# Periodicity of KdV equation in relation to zero-curvature equation

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In most of the resources that I have read, integrable systems described by a PDE posses a zero-curvature equation $$\partial_t U - \partial_x V + [U,V] = 0$$ which gives rise to the monodromy matrix $$T = \mathcal{P} \exp \int\limits_0^{L} \mathrm{d} x \; U$$ Then the following quantities $$I_n(\lambda) = \mathrm{Tr} (T^n(t,\lambda))$$ are independent in time and so the system has an infinite amount of conserved charges, as required. However, to proof this, it is always (at least in all the notes and books I've read) assumed that all the fields are periodic in $x$ with period $L$ such that $$V(0,t,\lambda) = V(L,t,\lambda)$$ However, I really don't understand what is the justification for this assumption. For the KdV equation, for instance, it seems clear to me that $$u(x+L,t) \neq u(x,t) \forall x$$ which can be seen by simply looking at a plot of the (for instance 3-soliton solution) of the KdV equation I might be misunderstanding something really simple because I've read many resources and they all make this assumption of periodicity without justifying it, but I hope someone can explain it to me.

This post imported from StackExchange MathOverflow at 2016-05-21 10:18 (UTC), posted by SE-user Hunter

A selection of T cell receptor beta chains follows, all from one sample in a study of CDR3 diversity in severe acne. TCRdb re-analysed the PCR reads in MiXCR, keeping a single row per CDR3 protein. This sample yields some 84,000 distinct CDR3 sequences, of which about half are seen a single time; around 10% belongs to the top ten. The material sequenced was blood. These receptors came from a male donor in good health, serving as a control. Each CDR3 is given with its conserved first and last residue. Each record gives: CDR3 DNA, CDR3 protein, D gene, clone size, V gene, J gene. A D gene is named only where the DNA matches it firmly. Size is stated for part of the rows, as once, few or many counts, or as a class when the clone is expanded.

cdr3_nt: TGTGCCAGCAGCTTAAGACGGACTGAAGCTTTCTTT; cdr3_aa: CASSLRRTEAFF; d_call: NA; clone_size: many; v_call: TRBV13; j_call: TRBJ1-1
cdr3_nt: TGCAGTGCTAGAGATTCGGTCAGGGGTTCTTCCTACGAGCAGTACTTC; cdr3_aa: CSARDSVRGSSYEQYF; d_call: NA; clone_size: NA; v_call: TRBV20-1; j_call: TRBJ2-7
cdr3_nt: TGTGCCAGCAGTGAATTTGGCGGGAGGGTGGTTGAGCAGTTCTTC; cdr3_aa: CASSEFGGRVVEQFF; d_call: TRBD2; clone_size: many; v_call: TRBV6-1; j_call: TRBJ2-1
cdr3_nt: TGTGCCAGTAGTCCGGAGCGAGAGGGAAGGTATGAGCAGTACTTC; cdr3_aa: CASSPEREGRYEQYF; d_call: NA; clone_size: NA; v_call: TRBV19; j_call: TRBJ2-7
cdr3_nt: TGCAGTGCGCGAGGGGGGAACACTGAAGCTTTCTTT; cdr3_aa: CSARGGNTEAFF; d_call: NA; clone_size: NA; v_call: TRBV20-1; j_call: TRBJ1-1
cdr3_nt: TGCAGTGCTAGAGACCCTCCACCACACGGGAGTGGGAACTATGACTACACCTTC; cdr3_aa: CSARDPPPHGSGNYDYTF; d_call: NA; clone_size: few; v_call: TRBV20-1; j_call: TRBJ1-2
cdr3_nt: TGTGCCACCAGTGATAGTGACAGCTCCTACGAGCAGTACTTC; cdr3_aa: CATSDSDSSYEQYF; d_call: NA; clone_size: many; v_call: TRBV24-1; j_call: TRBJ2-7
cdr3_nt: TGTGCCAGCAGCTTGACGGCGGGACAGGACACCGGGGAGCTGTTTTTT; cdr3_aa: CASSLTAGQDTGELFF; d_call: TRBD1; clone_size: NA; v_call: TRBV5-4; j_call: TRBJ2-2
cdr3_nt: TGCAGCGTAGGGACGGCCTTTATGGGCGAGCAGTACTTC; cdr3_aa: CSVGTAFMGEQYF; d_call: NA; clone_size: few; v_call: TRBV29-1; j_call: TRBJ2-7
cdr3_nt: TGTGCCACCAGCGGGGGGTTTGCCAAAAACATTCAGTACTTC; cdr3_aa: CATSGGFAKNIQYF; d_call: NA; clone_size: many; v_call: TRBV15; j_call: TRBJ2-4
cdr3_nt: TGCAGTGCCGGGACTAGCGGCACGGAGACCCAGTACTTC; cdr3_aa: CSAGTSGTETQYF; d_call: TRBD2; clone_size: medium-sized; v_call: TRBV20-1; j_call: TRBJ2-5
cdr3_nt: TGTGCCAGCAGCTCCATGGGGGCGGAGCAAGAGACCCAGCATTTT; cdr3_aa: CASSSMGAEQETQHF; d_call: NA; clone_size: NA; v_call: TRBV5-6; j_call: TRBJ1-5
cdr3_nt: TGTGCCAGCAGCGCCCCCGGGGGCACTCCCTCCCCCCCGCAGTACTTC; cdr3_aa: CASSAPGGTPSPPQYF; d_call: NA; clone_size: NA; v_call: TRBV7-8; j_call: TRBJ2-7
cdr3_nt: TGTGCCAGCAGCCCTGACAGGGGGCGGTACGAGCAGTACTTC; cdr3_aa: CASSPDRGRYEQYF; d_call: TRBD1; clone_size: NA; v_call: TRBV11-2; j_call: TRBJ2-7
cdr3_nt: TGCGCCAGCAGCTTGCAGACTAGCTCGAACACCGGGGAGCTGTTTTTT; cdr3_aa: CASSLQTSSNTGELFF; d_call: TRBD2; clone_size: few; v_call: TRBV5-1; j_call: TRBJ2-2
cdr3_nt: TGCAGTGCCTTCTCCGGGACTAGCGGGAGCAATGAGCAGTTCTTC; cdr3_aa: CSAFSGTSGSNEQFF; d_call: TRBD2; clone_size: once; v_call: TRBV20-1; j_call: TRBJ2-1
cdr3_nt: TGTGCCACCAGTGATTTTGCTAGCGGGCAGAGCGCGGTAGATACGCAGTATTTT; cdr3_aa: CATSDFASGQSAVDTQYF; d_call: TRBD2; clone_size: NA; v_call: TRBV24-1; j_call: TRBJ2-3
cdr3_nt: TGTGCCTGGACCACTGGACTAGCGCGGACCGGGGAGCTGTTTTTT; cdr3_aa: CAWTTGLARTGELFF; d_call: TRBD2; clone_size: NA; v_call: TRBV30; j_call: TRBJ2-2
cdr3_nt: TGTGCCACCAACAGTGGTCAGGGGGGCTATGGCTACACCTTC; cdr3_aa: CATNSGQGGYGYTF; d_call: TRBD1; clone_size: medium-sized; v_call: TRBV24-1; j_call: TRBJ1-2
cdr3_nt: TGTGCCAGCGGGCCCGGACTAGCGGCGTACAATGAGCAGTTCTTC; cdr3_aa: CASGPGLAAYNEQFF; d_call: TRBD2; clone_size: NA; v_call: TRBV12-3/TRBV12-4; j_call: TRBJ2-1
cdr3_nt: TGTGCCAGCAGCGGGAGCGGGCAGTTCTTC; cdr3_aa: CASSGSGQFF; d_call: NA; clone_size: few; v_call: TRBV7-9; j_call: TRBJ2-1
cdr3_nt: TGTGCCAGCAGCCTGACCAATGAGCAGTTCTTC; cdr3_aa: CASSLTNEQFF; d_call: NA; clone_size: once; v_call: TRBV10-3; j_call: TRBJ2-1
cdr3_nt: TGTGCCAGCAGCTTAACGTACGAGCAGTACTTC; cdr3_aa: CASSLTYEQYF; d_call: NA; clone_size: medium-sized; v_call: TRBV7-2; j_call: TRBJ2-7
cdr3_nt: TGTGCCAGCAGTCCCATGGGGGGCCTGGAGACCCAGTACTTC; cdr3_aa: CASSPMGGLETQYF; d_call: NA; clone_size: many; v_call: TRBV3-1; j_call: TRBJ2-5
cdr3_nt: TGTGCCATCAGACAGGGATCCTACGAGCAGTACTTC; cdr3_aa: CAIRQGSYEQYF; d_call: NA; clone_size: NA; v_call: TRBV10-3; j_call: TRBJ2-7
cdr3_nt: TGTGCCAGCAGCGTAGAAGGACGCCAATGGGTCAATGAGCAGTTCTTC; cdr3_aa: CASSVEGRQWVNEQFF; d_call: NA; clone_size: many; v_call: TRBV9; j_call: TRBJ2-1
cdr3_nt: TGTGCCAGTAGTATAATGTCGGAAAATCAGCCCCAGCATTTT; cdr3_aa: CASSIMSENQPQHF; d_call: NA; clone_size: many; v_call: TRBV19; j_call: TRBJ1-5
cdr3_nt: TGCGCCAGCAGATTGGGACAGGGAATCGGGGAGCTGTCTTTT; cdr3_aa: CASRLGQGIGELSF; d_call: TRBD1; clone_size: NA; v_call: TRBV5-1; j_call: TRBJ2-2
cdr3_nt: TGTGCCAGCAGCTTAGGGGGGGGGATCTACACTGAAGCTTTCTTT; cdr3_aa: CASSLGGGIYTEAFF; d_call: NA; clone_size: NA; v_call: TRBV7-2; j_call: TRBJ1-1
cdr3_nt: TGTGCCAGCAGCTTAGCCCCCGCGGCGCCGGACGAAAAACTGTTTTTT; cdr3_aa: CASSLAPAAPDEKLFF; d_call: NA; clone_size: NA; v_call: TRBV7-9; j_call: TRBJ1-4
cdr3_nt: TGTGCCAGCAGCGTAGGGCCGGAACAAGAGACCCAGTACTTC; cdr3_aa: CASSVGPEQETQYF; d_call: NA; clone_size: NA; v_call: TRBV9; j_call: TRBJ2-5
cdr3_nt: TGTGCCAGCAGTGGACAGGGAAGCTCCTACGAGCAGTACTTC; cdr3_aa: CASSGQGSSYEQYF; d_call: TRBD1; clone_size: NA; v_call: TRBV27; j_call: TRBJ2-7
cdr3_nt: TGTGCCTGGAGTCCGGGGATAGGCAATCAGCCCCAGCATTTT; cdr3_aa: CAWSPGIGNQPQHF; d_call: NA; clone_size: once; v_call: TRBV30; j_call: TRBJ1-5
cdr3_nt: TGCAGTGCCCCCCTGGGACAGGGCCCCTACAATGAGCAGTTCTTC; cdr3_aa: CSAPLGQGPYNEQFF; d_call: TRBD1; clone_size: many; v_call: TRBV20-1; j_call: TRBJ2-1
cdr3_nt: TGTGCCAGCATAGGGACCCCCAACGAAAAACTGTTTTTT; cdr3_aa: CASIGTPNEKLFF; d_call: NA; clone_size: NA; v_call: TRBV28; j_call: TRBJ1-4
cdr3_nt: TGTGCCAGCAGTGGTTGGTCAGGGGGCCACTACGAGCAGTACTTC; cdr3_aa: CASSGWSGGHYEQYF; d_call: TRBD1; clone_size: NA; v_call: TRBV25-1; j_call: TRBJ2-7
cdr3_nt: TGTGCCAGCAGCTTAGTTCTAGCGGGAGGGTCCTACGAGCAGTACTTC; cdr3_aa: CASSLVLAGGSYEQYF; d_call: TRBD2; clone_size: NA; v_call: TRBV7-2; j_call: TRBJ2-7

in order for the conserved quantities to be expressed as local functionals $F[u] = \int f(u,u_x,u_{xx},\ldots) dx$ you need to have boundary condition which allow to make sense of the integral. Periodicity is not always required, you can ask that $u(x) \to 0$ fast enough as $x\to \pm \infty$. Or you can define $u(x)$ on a circle ($x\in S^1$) so that integration makes sense and integrating by parts has no boundary term.
@issoroloap I understand that we need some sort of boundary conditions, but for the proof that the quantities $I_n(\lambda)$ are conserved, they always impose periodic boundary conditions. For the KdV equation, these boundary conditions don't make sense to me, and so it seems that the proof doesn't make sense. I would be interested to see a proof for the boundary conditions where $u(x) \to 0$ fast enough as $x \to \pm \infty$. Or does the monodromy matrix then just becomes $T = \mathcal{P} \exp \int\limits_{-\infty}^{\infty} \mathrm{d} x \; U$?
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